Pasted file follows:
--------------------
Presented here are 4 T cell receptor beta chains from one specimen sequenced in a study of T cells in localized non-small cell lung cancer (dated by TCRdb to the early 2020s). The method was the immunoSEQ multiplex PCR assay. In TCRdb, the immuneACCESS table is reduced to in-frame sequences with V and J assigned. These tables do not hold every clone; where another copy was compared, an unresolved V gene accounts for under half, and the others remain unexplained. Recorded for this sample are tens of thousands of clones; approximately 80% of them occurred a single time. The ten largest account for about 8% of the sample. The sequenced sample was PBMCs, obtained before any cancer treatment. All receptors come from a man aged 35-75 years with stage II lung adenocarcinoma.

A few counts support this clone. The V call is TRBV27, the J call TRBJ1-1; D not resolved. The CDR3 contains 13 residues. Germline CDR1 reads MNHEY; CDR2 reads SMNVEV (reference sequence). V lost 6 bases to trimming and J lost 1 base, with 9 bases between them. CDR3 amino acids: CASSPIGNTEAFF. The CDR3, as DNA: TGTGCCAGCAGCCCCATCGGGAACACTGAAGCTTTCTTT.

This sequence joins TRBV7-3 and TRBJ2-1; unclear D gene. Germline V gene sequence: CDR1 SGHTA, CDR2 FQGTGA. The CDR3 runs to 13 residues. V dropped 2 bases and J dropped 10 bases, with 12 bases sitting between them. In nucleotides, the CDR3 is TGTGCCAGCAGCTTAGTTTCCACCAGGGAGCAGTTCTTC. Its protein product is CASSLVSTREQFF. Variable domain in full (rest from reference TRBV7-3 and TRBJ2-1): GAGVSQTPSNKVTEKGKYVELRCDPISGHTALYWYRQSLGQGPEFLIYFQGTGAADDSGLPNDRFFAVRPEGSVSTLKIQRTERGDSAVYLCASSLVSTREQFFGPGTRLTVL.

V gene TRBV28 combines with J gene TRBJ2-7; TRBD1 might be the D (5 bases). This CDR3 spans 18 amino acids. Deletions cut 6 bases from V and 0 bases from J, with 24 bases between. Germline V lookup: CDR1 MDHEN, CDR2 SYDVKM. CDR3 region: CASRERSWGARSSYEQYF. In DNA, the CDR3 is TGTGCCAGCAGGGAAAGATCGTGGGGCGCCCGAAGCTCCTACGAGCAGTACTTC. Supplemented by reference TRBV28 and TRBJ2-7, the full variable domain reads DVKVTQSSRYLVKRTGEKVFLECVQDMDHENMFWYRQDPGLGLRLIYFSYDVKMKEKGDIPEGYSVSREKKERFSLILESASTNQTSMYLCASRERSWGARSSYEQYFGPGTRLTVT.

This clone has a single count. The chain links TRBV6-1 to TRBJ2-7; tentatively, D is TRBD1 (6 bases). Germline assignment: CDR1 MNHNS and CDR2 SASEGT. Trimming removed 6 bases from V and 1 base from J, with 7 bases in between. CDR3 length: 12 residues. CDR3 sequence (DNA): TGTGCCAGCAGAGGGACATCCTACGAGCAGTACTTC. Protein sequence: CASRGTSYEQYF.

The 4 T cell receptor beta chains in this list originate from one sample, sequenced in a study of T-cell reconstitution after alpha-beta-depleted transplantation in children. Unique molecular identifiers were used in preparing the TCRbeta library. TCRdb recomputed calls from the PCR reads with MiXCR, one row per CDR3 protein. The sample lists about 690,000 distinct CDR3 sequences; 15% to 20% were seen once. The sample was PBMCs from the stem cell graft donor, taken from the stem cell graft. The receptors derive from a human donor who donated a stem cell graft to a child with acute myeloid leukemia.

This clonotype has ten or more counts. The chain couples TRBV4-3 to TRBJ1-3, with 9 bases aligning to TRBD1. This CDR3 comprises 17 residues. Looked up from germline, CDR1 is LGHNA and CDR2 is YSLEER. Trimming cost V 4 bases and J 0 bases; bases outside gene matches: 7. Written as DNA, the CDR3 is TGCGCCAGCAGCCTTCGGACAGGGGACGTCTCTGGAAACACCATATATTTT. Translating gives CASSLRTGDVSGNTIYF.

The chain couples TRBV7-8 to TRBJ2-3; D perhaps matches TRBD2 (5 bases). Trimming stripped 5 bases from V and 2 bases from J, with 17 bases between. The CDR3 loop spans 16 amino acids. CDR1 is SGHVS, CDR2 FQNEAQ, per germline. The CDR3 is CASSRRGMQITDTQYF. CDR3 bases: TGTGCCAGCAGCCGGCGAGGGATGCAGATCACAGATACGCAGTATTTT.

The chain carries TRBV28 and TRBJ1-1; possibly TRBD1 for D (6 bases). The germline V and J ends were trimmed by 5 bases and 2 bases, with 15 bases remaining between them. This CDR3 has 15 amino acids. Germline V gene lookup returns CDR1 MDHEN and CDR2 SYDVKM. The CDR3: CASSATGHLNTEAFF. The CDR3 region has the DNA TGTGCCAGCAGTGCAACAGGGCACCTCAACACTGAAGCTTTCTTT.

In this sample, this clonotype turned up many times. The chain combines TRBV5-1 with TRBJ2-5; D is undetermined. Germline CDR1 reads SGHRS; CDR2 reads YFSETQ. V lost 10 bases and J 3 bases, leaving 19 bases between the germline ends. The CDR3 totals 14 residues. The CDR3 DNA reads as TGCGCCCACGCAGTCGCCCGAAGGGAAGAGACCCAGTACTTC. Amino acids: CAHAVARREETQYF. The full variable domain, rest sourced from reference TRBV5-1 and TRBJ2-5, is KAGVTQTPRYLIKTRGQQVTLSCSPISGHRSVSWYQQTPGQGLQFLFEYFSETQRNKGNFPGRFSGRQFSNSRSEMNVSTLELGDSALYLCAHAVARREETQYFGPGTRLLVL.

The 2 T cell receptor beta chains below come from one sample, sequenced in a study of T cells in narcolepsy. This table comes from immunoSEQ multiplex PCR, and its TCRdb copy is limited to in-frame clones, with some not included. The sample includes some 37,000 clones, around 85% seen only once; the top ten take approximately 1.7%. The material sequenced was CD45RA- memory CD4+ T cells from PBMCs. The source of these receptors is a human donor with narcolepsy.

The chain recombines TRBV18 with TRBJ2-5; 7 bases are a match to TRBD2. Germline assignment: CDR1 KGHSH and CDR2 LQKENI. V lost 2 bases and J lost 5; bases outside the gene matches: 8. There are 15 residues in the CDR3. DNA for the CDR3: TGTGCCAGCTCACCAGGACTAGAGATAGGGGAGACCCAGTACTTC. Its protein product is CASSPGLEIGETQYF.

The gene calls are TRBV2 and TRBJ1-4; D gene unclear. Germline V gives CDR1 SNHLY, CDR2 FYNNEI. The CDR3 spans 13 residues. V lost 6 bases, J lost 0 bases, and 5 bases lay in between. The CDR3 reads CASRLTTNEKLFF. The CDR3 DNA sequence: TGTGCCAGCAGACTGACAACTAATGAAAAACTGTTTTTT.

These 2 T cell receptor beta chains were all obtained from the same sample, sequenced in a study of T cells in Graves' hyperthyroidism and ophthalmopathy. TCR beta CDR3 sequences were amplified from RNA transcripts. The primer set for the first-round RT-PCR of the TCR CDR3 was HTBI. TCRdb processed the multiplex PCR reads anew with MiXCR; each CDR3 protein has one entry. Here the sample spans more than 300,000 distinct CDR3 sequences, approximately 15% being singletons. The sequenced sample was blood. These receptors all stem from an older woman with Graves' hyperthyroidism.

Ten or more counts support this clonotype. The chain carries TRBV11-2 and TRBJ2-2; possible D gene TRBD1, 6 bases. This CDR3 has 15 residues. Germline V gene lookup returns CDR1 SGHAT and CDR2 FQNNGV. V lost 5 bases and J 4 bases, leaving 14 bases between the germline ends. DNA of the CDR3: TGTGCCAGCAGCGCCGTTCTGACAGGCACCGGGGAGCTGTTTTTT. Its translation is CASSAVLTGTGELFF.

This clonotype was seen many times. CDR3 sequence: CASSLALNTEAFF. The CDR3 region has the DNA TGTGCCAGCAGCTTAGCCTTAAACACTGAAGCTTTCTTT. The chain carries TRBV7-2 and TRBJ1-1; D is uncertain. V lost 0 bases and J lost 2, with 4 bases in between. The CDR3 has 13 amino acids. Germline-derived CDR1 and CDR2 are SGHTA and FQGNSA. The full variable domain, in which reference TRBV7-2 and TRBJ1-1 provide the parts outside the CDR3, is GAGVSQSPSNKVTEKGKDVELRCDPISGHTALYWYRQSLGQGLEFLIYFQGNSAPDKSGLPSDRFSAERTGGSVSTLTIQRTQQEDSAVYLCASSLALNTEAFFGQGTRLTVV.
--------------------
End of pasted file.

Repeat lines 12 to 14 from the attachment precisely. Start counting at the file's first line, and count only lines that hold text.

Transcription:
The chain recombines TRBV18 with TRBJ2-5; 7 bases are a match to TRBD2. Germline assignment: CDR1 KGHSH and CDR2 LQKENI. V lost 2 bases and J lost 5; bases outside the gene matches: 8. There are 15 residues in the CDR3. DNA for the CDR3: TGTGCCAGCTCACCAGGACTAGAGATAGGGGAGACCCAGTACTTC. Its protein product is CASSPGLEIGETQYF.

The gene calls are TRBV2 and TRBJ1-4; D gene unclear. Germline V gives CDR1 SNHLY, CDR2 FYNNEI. The CDR3 spans 13 residues. V lost 6 bases, J lost 0 bases, and 5 bases lay in between. The CDR3 reads CASRLTTNEKLFF. The CDR3 DNA sequence: TGTGCCAGCAGACTGACAACTAATGAAAAACTGTTTTTT.

These 2 T cell receptor beta chains were all obtained from the same sample, sequenced in a study of T cells in Graves' hyperthyroidism and ophthalmopathy. TCR beta CDR3 sequences were amplified from RNA transcripts. The primer set for the first-round RT-PCR of the TCR CDR3 was HTBI. TCRdb processed the multiplex PCR reads anew with MiXCR; each CDR3 protein has one entry. Here the sample spans more than 300,000 distinct CDR3 sequences, approximately 15% being singletons. The sequenced sample was blood. These receptors all stem from an older woman with Graves' hyperthyroidism.